Following two seasons where the rebuilding Ottawa Senators exceeded expectations by reaching the playoffs, their sputtering start (4-6-2) certainly isn't what the team or its fans anticipated this season.
Their character and depth in promising talent helped them overcome injuries last season to stars like center Jason Spezza, defenseman Erik Karlsson and goaltender Craig Anderson.
Head coach Paul MacLean's ability to get so much out of his young, injury-ravaged team last season earned him the Adams Trophy as coach of the year.
Their regular season performance - coupled with their first-round playoff upset of the Montreal Canadiens - prompted some observers to predict bigger things for the Senators in 2013-14.
Puck Daddy's Sean Leahy included the Senators on his list of top ten Stanley Cup contenders, while SI.com's Allan Muir ranked them (along with St. Louis and Washington) among three potential Cup contenders on the rise. The Sports Forecaster went all in, predicting the Senators would win the Cup next spring.
With Spezza, Karlsson and Anderson healthy and a roster filled with promising, well-coached talent, the Senators seemed poised to take a big step this season toward Stanley Cup contention.
So why are they off to a poor start?
One reason is their usually solid goaltending tandem of Anderson and Robin Lehner has struggled early, sitting 23rd overall in goals-against per game.
Over the past two years the Senators ranked among the league leaders in shots-against per game. They were 29th in 2011-12 (32.0) and 22nd overall last season. Only a dozen games into the season, the Senators are 30th in shots-against per game (37.0).
Strong goaltending used to offset those high shot-against numbers, but with Anderson and Lehner struggling early, it's becoming a serious problem.
Last summer's departure via free agency of former captain Daniel Alfredsson left a leadership void they're still struggling to address.
Alfredsson was popular, more experienced and considerably older than most of his young teammates, some of whom were small children when he made his NHL debut in 1995-96. Every player respected “Alfie” and looked to him for guidance and leadership over the past two seasons.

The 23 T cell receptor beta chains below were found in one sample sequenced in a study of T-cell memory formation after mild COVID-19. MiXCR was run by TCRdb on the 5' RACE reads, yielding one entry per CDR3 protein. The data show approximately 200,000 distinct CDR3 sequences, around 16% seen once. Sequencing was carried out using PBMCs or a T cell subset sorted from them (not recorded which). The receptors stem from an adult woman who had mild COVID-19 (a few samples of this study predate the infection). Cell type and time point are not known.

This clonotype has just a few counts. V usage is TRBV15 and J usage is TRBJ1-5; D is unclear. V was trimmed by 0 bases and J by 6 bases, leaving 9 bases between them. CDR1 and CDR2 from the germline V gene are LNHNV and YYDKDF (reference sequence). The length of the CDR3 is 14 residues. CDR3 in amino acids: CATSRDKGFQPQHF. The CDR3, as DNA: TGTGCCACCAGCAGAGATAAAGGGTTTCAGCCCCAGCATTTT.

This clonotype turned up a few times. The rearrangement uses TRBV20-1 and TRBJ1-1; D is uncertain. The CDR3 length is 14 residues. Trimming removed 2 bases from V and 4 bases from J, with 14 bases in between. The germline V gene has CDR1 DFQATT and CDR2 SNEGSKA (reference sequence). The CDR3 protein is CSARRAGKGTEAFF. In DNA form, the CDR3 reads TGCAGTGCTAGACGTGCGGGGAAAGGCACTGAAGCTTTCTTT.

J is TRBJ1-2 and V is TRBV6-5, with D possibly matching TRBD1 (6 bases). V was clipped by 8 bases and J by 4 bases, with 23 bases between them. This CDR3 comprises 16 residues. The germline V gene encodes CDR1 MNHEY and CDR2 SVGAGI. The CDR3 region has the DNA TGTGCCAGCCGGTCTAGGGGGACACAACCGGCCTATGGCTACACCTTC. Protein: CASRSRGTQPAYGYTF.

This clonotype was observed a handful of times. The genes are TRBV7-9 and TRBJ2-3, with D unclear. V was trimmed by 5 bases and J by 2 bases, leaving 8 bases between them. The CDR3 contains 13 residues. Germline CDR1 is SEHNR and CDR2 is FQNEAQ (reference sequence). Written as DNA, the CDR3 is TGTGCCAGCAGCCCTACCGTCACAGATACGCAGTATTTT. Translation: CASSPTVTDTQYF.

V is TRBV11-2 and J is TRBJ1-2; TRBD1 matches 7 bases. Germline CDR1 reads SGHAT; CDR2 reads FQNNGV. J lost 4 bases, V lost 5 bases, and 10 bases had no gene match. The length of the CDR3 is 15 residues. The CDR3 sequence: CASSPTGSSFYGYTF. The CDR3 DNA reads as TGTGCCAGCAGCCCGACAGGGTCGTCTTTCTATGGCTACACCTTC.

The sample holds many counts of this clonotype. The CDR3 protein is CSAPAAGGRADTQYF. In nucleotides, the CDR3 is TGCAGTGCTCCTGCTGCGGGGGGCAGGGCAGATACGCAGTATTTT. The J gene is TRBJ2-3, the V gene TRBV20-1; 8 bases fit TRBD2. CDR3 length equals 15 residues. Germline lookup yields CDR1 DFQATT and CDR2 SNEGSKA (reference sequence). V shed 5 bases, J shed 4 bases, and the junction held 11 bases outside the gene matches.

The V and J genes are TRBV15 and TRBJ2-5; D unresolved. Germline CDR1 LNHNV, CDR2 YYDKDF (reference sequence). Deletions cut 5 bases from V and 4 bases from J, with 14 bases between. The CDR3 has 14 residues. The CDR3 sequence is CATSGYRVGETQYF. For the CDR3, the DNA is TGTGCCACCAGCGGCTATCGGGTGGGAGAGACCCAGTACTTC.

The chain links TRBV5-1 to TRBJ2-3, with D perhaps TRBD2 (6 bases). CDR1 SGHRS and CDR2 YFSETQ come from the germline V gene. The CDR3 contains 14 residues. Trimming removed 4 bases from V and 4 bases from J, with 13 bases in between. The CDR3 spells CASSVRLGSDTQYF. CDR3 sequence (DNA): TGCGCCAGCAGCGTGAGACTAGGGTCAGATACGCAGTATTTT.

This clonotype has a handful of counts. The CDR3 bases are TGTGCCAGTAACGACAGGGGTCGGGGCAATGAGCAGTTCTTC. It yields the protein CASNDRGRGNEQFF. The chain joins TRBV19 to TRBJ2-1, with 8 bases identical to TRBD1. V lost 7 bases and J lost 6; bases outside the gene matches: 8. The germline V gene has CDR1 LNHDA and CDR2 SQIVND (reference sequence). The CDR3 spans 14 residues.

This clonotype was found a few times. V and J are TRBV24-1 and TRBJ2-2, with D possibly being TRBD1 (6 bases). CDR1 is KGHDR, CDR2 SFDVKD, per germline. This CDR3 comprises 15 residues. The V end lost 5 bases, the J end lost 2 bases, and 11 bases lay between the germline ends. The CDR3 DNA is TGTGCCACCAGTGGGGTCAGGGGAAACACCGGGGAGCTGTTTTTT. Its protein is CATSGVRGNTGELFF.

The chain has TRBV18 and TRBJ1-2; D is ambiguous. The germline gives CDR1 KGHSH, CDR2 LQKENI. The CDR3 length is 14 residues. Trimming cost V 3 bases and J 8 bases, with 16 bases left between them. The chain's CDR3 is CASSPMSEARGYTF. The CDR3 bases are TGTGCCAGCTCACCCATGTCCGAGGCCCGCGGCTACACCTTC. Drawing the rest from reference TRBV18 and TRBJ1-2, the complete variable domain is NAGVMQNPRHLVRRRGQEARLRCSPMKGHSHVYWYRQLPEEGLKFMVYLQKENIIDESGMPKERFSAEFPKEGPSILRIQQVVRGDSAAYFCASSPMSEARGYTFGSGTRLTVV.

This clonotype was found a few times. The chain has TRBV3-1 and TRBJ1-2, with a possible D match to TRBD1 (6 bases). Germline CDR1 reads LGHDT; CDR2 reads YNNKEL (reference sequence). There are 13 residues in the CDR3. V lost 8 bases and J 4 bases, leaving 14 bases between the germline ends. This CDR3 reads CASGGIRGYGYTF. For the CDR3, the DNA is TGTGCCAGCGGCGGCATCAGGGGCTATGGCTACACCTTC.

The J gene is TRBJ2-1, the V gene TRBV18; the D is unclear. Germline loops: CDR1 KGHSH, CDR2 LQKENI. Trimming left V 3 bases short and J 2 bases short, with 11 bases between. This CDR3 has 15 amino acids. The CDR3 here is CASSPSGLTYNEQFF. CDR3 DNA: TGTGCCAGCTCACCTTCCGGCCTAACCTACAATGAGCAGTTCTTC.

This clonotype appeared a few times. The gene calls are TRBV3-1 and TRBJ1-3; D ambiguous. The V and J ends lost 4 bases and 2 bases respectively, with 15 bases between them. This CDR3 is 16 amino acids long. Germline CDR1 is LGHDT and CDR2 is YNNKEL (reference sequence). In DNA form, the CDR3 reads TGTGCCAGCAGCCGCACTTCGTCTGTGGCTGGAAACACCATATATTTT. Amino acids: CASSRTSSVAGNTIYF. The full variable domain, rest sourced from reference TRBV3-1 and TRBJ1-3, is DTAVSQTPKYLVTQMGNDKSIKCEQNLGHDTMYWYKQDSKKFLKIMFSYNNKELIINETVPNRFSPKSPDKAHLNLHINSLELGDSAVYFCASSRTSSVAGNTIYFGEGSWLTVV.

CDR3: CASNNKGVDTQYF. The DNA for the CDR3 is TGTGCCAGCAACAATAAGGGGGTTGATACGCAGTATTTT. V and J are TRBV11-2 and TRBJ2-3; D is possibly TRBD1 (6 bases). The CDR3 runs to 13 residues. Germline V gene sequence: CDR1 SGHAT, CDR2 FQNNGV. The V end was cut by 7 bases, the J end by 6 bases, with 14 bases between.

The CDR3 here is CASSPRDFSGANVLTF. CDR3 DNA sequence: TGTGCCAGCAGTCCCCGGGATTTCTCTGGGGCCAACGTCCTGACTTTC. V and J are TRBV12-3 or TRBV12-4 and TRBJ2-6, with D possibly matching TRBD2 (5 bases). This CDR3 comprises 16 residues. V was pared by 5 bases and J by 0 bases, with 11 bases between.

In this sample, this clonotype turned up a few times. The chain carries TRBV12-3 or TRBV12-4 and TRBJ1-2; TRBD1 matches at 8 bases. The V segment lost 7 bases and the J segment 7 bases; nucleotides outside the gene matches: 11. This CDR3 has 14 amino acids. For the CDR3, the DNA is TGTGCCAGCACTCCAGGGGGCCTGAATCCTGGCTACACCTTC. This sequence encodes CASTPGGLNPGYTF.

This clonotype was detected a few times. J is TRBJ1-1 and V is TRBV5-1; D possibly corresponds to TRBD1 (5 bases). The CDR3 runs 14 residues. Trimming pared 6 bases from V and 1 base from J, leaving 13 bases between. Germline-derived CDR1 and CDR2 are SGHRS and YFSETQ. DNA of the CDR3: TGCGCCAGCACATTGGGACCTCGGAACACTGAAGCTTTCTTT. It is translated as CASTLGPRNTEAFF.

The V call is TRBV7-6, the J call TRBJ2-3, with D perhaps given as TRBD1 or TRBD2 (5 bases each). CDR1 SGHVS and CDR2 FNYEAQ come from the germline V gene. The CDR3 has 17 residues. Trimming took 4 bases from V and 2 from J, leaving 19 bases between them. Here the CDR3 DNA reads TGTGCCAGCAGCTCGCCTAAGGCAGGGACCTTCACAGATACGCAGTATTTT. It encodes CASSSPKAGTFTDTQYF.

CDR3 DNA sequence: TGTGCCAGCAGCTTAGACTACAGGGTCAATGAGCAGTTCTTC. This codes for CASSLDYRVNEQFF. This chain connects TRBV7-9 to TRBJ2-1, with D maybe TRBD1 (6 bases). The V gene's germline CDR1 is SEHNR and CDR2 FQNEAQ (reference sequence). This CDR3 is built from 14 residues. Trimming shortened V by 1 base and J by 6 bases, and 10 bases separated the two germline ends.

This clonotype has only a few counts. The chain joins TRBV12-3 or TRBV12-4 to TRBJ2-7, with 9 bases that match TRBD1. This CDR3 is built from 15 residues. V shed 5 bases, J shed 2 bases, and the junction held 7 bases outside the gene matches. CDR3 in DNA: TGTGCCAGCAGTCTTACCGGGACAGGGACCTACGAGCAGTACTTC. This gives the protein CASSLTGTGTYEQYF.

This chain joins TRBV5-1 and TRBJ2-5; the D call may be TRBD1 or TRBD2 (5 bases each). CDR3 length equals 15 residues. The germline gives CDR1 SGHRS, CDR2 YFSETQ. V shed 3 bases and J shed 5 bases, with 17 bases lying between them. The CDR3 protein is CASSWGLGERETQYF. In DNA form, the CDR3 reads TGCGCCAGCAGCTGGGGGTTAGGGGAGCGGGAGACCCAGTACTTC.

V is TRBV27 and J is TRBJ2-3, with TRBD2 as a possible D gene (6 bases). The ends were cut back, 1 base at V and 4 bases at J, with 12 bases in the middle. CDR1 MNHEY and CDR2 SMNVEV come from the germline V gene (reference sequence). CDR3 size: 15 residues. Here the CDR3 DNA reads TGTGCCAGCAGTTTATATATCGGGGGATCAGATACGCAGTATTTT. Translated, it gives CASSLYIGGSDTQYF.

His departure was a shock, leaving his former teammates struggling to adjust. They were undisciplined defensively throughout October, giving up the first goal in nine of their 12 games to date and blowing two-goal leads in their final three games of the month.
With experienced leadership, those issues would have been addressed sooner.
New captain Jason Spezza is doing his best, calling a players-only meeting before their 6-5 loss to the Chicago Blackhawks, but it could take a little more time until he's fully comfortable in the role.
Another factor is Erik Karlsson has struggled to play up to lofty expectations following his Norris Trophy win in 2012.
Karlsson missed most of last season to a sliced Achilles tendon. He returned to the lineup in time for the playoffs, but it was obvious he rushed back before he had fully recovered.
While he entered this season with a clean bill of health, Karlsson is struggling to regain his consistency. While posting solid offensive numbers (11 points in twelve games), he's been prone to costly defensive lapses.
Karlsson also recently blamed the media for pumping up expectations, claiming they were making him out to be “some kind of (expletive) god or something”.
The Senators also appear guilty of buying into the off-season hype, developing poor on-ice work habits and getting away from the style which worked so well the past two years.
Earlier in the month MacLean told the Ottawa Sun the club was still searching for an identity, acknowledging part of the problem was players expecting the healthier stars to shoulder the load this season.
Fan and media expectations have undoubtedly cast their early-season struggles under a harsher-than-usual light.
Fortunately for the Senators, there's a long way to go until the regular season ends next April, giving them plenty of time to overcome their stumbling start.
Over the past two seasons the Senators learned to handle adversity, but they must now learn to play under a much brighter spotlight.
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